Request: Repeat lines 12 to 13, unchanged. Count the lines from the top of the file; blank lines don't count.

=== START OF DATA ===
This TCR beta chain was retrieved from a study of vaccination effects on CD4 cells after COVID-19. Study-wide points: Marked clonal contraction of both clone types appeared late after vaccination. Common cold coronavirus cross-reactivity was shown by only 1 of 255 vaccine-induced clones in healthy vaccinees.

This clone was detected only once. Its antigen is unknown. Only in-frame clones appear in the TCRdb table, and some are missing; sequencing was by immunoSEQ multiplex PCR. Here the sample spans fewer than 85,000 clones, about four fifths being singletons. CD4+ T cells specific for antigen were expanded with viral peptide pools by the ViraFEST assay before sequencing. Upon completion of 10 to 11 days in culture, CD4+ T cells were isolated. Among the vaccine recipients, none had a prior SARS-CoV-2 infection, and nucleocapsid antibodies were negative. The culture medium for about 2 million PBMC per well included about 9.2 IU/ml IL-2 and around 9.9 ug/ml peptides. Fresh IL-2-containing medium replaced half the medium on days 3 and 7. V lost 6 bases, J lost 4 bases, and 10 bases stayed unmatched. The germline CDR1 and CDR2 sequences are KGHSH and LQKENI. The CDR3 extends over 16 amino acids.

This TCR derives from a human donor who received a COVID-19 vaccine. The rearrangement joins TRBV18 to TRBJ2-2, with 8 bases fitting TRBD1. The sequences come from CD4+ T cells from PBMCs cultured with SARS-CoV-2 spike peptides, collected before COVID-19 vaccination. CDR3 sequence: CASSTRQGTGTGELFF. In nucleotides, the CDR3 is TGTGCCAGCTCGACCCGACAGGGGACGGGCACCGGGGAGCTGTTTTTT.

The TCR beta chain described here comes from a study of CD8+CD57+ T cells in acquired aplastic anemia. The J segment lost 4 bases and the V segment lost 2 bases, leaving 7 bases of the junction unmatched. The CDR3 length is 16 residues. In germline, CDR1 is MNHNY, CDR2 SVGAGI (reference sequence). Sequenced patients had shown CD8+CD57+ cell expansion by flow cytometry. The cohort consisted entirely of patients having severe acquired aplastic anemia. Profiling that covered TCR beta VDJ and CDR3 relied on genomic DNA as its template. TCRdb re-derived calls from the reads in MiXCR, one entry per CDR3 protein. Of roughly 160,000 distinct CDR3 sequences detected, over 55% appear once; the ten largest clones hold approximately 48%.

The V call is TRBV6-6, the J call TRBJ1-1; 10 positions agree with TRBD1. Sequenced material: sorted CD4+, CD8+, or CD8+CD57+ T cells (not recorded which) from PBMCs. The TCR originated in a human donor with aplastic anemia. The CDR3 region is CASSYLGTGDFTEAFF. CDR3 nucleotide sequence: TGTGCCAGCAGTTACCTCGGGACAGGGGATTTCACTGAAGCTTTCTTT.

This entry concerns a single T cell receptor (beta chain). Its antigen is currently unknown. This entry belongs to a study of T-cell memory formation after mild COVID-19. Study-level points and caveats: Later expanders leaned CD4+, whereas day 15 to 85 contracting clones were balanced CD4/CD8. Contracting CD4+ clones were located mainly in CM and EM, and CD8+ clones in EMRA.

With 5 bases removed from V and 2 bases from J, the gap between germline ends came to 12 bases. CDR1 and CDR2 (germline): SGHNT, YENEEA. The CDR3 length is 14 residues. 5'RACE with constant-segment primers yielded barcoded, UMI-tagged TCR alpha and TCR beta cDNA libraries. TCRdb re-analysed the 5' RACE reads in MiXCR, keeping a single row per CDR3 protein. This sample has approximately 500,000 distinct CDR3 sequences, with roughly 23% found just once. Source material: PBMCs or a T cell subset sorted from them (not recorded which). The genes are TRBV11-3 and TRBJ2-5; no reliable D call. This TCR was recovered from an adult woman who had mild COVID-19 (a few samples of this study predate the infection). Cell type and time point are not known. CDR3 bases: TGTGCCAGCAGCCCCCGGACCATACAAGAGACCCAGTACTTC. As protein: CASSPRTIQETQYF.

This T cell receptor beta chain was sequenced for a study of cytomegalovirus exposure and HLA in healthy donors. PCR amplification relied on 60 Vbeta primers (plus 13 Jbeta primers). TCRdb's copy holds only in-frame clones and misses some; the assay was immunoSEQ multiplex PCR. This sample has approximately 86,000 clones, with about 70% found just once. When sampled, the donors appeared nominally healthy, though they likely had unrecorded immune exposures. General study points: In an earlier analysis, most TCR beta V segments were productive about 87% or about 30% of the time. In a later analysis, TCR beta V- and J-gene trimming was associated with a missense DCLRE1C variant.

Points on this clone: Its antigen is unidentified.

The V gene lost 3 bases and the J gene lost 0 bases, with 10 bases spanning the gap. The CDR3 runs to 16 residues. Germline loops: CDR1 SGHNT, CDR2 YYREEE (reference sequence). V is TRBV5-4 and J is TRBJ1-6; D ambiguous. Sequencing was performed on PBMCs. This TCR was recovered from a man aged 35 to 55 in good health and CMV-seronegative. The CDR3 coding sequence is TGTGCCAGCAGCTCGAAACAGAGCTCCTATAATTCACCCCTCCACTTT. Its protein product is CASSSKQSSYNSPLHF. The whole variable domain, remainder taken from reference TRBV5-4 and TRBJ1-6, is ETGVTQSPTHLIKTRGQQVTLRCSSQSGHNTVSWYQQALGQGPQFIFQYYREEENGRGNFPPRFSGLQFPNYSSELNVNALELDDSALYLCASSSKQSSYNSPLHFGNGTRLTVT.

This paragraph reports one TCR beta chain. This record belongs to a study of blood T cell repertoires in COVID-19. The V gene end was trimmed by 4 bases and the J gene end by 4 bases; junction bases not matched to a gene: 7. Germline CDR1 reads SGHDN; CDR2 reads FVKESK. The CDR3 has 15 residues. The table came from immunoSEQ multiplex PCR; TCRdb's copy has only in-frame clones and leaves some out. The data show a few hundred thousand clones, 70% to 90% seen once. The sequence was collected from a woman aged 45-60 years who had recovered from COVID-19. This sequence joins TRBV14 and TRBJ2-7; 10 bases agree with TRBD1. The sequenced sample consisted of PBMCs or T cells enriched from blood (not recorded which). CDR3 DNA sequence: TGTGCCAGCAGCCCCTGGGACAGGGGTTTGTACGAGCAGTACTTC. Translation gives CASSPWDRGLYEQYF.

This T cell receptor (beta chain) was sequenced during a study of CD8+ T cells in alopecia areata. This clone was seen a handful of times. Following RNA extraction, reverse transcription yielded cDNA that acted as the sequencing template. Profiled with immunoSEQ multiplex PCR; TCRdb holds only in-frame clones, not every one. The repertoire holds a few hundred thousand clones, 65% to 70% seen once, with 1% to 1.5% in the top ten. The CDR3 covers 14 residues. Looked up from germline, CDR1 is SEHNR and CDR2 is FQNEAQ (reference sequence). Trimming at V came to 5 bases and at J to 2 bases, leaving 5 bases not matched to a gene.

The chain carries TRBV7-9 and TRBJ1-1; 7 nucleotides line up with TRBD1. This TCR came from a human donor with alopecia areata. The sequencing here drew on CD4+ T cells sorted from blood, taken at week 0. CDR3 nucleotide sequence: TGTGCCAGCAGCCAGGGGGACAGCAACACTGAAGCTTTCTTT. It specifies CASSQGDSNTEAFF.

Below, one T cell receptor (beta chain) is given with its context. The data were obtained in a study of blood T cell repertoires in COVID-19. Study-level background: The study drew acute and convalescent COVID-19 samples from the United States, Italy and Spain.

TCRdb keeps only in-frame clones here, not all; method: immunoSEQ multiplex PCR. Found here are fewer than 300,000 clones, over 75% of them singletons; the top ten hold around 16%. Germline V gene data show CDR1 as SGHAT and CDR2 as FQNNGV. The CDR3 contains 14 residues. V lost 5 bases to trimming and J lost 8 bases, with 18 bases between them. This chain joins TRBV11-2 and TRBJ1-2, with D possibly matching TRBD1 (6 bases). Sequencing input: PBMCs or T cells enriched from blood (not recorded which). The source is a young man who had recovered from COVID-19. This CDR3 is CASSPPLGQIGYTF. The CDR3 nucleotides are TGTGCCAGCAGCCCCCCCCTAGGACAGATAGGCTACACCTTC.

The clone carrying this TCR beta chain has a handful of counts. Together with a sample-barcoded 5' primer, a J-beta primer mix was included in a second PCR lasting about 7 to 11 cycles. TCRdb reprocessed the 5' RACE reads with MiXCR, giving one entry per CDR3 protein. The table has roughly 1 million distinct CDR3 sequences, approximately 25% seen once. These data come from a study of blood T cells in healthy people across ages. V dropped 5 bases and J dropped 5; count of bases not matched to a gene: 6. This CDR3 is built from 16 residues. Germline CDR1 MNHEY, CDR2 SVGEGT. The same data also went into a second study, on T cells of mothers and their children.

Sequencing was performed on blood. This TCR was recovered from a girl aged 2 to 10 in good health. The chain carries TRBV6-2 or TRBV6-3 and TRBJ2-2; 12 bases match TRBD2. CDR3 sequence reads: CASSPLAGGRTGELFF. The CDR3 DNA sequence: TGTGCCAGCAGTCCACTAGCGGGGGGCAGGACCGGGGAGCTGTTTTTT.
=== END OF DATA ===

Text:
This T cell receptor (beta chain) was sequenced during a study of CD8+ T cells in alopecia areata. This clone was seen a handful of times. Following RNA extraction, reverse transcription yielded cDNA that acted as the sequencing template. Profiled with immunoSEQ multiplex PCR; TCRdb holds only in-frame clones, not every one. The repertoire holds a few hundred thousand clones, 65% to 70% seen once, with 1% to 1.5% in the top ten. The CDR3 covers 14 residues. Looked up from germline, CDR1 is SEHNR and CDR2 is FQNEAQ (reference sequence). Trimming at V came to 5 bases and at J to 2 bases, leaving 5 bases not matched to a gene.

The chain carries TRBV7-9 and TRBJ1-1; 7 nucleotides line up with TRBD1. This TCR came from a human donor with alopecia areata. The sequencing here drew on CD4+ T cells sorted from blood, taken at week 0. CDR3 nucleotide sequence: TGTGCCAGCAGCCAGGGGGACAGCAACACTGAAGCTTTCTTT. It specifies CASSQGDSNTEAFF.